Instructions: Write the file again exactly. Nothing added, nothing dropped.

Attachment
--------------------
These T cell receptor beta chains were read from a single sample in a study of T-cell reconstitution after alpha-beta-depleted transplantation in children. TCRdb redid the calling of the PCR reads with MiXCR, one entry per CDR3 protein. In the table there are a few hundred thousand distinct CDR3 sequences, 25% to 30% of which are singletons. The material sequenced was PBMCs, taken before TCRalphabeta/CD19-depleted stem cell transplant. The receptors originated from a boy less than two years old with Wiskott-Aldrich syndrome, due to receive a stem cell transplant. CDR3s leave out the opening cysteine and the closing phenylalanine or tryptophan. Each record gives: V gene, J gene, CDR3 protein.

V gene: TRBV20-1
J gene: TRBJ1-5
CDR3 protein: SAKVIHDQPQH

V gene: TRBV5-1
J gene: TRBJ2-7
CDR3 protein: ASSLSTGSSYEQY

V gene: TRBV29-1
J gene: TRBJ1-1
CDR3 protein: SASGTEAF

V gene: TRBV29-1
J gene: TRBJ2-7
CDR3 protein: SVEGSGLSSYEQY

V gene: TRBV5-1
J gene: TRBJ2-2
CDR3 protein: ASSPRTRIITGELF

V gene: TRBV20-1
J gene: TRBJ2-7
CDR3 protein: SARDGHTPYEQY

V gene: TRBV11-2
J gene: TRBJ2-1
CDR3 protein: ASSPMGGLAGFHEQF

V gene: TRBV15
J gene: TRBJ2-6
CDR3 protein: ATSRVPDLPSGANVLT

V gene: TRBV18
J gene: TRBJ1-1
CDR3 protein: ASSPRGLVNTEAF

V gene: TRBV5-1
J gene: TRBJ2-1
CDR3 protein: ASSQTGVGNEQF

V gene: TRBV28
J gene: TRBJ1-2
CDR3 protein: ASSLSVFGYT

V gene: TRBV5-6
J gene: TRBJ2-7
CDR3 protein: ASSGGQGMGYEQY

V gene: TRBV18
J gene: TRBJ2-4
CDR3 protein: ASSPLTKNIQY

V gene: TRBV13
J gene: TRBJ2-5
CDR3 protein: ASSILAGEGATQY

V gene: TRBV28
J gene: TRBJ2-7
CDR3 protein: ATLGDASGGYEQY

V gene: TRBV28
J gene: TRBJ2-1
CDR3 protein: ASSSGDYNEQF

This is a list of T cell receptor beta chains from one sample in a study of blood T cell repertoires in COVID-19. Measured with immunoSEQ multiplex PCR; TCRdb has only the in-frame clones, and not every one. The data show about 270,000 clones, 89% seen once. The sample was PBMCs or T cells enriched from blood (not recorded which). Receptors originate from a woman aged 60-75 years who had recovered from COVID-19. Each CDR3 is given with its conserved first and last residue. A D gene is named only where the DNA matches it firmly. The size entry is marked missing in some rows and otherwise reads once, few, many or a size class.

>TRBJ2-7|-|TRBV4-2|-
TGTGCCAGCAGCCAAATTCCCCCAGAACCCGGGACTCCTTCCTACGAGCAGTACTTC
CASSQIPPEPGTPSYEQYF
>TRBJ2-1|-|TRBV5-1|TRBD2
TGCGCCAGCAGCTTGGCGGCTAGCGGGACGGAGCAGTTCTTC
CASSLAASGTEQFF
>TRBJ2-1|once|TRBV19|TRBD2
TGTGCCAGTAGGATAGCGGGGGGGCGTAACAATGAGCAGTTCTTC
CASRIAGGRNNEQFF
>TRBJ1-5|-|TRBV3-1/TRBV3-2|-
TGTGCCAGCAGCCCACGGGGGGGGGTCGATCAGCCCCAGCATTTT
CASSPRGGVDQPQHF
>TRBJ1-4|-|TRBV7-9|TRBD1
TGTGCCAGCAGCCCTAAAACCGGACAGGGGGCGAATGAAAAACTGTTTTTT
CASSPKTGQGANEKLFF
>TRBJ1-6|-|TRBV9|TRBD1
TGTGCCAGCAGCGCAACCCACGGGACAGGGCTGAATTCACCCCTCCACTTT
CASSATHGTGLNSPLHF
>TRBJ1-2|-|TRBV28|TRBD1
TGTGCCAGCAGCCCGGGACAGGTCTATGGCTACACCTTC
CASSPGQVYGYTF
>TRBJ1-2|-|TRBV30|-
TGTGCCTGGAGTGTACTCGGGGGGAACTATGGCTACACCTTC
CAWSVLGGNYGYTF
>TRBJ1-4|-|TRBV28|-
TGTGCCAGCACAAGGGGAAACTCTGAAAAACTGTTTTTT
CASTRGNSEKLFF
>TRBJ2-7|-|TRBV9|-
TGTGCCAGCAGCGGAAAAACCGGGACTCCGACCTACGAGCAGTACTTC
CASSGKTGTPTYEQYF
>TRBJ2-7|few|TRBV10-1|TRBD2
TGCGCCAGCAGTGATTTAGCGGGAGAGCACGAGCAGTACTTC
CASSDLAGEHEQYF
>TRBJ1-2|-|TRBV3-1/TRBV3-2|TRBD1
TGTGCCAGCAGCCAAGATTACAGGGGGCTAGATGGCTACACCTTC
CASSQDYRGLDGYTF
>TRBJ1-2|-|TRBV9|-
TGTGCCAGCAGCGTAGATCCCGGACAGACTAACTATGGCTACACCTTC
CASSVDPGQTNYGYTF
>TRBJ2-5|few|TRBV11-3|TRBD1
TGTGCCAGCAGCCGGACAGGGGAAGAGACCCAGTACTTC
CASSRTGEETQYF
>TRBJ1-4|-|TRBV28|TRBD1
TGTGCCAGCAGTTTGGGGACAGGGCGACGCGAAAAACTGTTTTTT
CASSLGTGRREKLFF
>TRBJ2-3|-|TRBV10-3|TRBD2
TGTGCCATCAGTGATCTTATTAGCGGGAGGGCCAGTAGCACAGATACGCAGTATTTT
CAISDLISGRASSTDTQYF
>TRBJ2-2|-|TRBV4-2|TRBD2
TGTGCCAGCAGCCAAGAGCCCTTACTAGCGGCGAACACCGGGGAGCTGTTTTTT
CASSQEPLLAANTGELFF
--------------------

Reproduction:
These T cell receptor beta chains were read from a single sample in a study of T-cell reconstitution after alpha-beta-depleted transplantation in children. TCRdb redid the calling of the PCR reads with MiXCR, one entry per CDR3 protein. In the table there are a few hundred thousand distinct CDR3 sequences, 25% to 30% of which are singletons. The material sequenced was PBMCs, taken before TCRalphabeta/CD19-depleted stem cell transplant. The receptors originated from a boy less than two years old with Wiskott-Aldrich syndrome, due to receive a stem cell transplant. CDR3s leave out the opening cysteine and the closing phenylalanine or tryptophan. Each record gives: V gene, J gene, CDR3 protein.

V gene: TRBV20-1
J gene: TRBJ1-5
CDR3 protein: SAKVIHDQPQH

V gene: TRBV5-1
J gene: TRBJ2-7
CDR3 protein: ASSLSTGSSYEQY

V gene: TRBV29-1
J gene: TRBJ1-1
CDR3 protein: SASGTEAF

V gene: TRBV29-1
J gene: TRBJ2-7
CDR3 protein: SVEGSGLSSYEQY

V gene: TRBV5-1
J gene: TRBJ2-2
CDR3 protein: ASSPRTRIITGELF

V gene: TRBV20-1
J gene: TRBJ2-7
CDR3 protein: SARDGHTPYEQY

V gene: TRBV11-2
J gene: TRBJ2-1
CDR3 protein: ASSPMGGLAGFHEQF

V gene: TRBV15
J gene: TRBJ2-6
CDR3 protein: ATSRVPDLPSGANVLT

V gene: TRBV18
J gene: TRBJ1-1
CDR3 protein: ASSPRGLVNTEAF

V gene: TRBV5-1
J gene: TRBJ2-1
CDR3 protein: ASSQTGVGNEQF

V gene: TRBV28
J gene: TRBJ1-2
CDR3 protein: ASSLSVFGYT

V gene: TRBV5-6
J gene: TRBJ2-7
CDR3 protein: ASSGGQGMGYEQY

V gene: TRBV18
J gene: TRBJ2-4
CDR3 protein: ASSPLTKNIQY

V gene: TRBV13
J gene: TRBJ2-5
CDR3 protein: ASSILAGEGATQY

V gene: TRBV28
J gene: TRBJ2-7
CDR3 protein: ATLGDASGGYEQY

V gene: TRBV28
J gene: TRBJ2-1
CDR3 protein: ASSSGDYNEQF

This is a list of T cell receptor beta chains from one sample in a study of blood T cell repertoires in COVID-19. Measured with immunoSEQ multiplex PCR; TCRdb has only the in-frame clones, and not every one. The data show about 270,000 clones, 89% seen once. The sample was PBMCs or T cells enriched from blood (not recorded which). Receptors originate from a woman aged 60-75 years who had recovered from COVID-19. Each CDR3 is given with its conserved first and last residue. A D gene is named only where the DNA matches it firmly. The size entry is marked missing in some rows and otherwise reads once, few, many or a size class.

>TRBJ2-7|-|TRBV4-2|-
TGTGCCAGCAGCCAAATTCCCCCAGAACCCGGGACTCCTTCCTACGAGCAGTACTTC
CASSQIPPEPGTPSYEQYF
>TRBJ2-1|-|TRBV5-1|TRBD2
TGCGCCAGCAGCTTGGCGGCTAGCGGGACGGAGCAGTTCTTC
CASSLAASGTEQFF
>TRBJ2-1|once|TRBV19|TRBD2
TGTGCCAGTAGGATAGCGGGGGGGCGTAACAATGAGCAGTTCTTC
CASRIAGGRNNEQFF
>TRBJ1-5|-|TRBV3-1/TRBV3-2|-
TGTGCCAGCAGCCCACGGGGGGGGGTCGATCAGCCCCAGCATTTT
CASSPRGGVDQPQHF
>TRBJ1-4|-|TRBV7-9|TRBD1
TGTGCCAGCAGCCCTAAAACCGGACAGGGGGCGAATGAAAAACTGTTTTTT
CASSPKTGQGANEKLFF
>TRBJ1-6|-|TRBV9|TRBD1
TGTGCCAGCAGCGCAACCCACGGGACAGGGCTGAATTCACCCCTCCACTTT
CASSATHGTGLNSPLHF
>TRBJ1-2|-|TRBV28|TRBD1
TGTGCCAGCAGCCCGGGACAGGTCTATGGCTACACCTTC
CASSPGQVYGYTF
>TRBJ1-2|-|TRBV30|-
TGTGCCTGGAGTGTACTCGGGGGGAACTATGGCTACACCTTC
CAWSVLGGNYGYTF
>TRBJ1-4|-|TRBV28|-
TGTGCCAGCACAAGGGGAAACTCTGAAAAACTGTTTTTT
CASTRGNSEKLFF
>TRBJ2-7|-|TRBV9|-
TGTGCCAGCAGCGGAAAAACCGGGACTCCGACCTACGAGCAGTACTTC
CASSGKTGTPTYEQYF
>TRBJ2-7|few|TRBV10-1|TRBD2
TGCGCCAGCAGTGATTTAGCGGGAGAGCACGAGCAGTACTTC
CASSDLAGEHEQYF
>TRBJ1-2|-|TRBV3-1/TRBV3-2|TRBD1
TGTGCCAGCAGCCAAGATTACAGGGGGCTAGATGGCTACACCTTC
CASSQDYRGLDGYTF
>TRBJ1-2|-|TRBV9|-
TGTGCCAGCAGCGTAGATCCCGGACAGACTAACTATGGCTACACCTTC
CASSVDPGQTNYGYTF
>TRBJ2-5|few|TRBV11-3|TRBD1
TGTGCCAGCAGCCGGACAGGGGAAGAGACCCAGTACTTC
CASSRTGEETQYF
>TRBJ1-4|-|TRBV28|TRBD1
TGTGCCAGCAGTTTGGGGACAGGGCGACGCGAAAAACTGTTTTTT
CASSLGTGRREKLFF
>TRBJ2-3|-|TRBV10-3|TRBD2
TGTGCCATCAGTGATCTTATTAGCGGGAGGGCCAGTAGCACAGATACGCAGTATTTT
CAISDLISGRASSTDTQYF
>TRBJ2-2|-|TRBV4-2|TRBD2
TGTGCCAGCAGCCAAGAGCCCTTACTAGCGGCGAACACCGGGGAGCTGTTTTTT
CASSQEPLLAANTGELFF